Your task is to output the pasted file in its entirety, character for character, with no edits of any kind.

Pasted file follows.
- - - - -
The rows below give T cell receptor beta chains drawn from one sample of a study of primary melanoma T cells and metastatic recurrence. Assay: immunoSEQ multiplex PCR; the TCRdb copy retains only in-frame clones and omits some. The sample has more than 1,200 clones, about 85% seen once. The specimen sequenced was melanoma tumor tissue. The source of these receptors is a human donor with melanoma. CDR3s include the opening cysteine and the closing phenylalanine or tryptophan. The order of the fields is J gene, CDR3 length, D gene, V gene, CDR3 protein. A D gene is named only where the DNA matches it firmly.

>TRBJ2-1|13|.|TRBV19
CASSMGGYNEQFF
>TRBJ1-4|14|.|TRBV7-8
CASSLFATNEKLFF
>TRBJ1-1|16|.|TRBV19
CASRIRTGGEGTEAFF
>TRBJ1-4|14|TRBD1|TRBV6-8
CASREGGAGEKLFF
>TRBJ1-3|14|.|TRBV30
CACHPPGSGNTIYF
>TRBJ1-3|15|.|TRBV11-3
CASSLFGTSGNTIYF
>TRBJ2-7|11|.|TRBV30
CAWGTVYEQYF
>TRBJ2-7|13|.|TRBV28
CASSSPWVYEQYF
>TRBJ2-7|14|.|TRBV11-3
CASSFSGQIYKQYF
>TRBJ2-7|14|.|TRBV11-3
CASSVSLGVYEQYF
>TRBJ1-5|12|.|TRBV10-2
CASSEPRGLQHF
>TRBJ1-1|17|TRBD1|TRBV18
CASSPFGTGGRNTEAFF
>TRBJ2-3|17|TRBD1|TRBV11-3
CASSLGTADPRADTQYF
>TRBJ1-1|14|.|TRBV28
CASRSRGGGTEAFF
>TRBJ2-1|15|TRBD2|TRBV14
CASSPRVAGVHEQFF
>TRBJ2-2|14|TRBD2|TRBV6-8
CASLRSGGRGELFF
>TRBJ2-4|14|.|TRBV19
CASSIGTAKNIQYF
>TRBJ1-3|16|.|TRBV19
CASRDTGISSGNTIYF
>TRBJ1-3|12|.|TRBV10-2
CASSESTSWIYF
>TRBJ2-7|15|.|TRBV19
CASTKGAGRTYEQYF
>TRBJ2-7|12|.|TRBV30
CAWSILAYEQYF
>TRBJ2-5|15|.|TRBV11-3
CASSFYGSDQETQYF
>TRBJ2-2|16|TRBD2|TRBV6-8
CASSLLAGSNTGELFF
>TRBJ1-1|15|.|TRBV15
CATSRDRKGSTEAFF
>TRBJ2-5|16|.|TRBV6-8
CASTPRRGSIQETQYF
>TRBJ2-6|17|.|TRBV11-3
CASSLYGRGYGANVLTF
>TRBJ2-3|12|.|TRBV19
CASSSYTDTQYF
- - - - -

The rows below give T cell receptor beta chains drawn from one sample of a study of primary melanoma T cells and metastatic recurrence. Assay: immunoSEQ multiplex PCR; the TCRdb copy retains only in-frame clones and omits some. The sample has more than 1,200 clones, about 85% seen once. The specimen sequenced was melanoma tumor tissue. The source of these receptors is a human donor with melanoma. CDR3s include the opening cysteine and the closing phenylalanine or tryptophan. The order of the fields is J gene, CDR3 length, D gene, V gene, CDR3 protein. A D gene is named only where the DNA matches it firmly.

>TRBJ2-1|13|.|TRBV19
CASSMGGYNEQFF
>TRBJ1-4|14|.|TRBV7-8
CASSLFATNEKLFF
>TRBJ1-1|16|.|TRBV19
CASRIRTGGEGTEAFF
>TRBJ1-4|14|TRBD1|TRBV6-8
CASREGGAGEKLFF
>TRBJ1-3|14|.|TRBV30
CACHPPGSGNTIYF
>TRBJ1-3|15|.|TRBV11-3
CASSLFGTSGNTIYF
>TRBJ2-7|11|.|TRBV30
CAWGTVYEQYF
>TRBJ2-7|13|.|TRBV28
CASSSPWVYEQYF
>TRBJ2-7|14|.|TRBV11-3
CASSFSGQIYKQYF
>TRBJ2-7|14|.|TRBV11-3
CASSVSLGVYEQYF
>TRBJ1-5|12|.|TRBV10-2
CASSEPRGLQHF
>TRBJ1-1|17|TRBD1|TRBV18
CASSPFGTGGRNTEAFF
>TRBJ2-3|17|TRBD1|TRBV11-3
CASSLGTADPRADTQYF
>TRBJ1-1|14|.|TRBV28
CASRSRGGGTEAFF
>TRBJ2-1|15|TRBD2|TRBV14
CASSPRVAGVHEQFF
>TRBJ2-2|14|TRBD2|TRBV6-8
CASLRSGGRGELFF
>TRBJ2-4|14|.|TRBV19
CASSIGTAKNIQYF
>TRBJ1-3|16|.|TRBV19
CASRDTGISSGNTIYF
>TRBJ1-3|12|.|TRBV10-2
CASSESTSWIYF
>TRBJ2-7|15|.|TRBV19
CASTKGAGRTYEQYF
>TRBJ2-7|12|.|TRBV30
CAWSILAYEQYF
>TRBJ2-5|15|.|TRBV11-3
CASSFYGSDQETQYF
>TRBJ2-2|16|TRBD2|TRBV6-8
CASSLLAGSNTGELFF
>TRBJ1-1|15|.|TRBV15
CATSRDRKGSTEAFF
>TRBJ2-5|16|.|TRBV6-8
CASTPRRGSIQETQYF
>TRBJ2-6|17|.|TRBV11-3
CASSLYGRGYGANVLTF
>TRBJ2-3|12|.|TRBV19
CASSSYTDTQYF